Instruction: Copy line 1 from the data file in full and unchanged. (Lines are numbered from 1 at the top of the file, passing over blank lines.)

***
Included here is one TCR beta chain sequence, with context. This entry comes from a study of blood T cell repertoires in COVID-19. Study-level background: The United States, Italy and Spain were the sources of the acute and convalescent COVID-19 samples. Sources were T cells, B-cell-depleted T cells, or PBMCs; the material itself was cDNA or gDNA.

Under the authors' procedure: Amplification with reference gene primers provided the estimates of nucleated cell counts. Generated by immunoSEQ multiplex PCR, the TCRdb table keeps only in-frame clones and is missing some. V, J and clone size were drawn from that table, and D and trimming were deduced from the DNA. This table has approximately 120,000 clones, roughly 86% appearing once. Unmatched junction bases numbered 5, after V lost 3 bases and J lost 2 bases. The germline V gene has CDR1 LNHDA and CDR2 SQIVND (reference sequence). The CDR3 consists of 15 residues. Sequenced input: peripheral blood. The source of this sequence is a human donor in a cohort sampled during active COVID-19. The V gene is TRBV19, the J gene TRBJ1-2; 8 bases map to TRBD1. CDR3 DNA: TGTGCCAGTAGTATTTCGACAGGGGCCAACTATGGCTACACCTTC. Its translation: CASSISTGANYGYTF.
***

Included here is one TCR beta chain sequence, with context. This entry comes from a study of blood T cell repertoires in COVID-19. Study-level background: The United States, Italy and Spain were the sources of the acute and convalescent COVID-19 samples. Sources were T cells, B-cell-depleted T cells, or PBMCs; the material itself was cDNA or gDNA.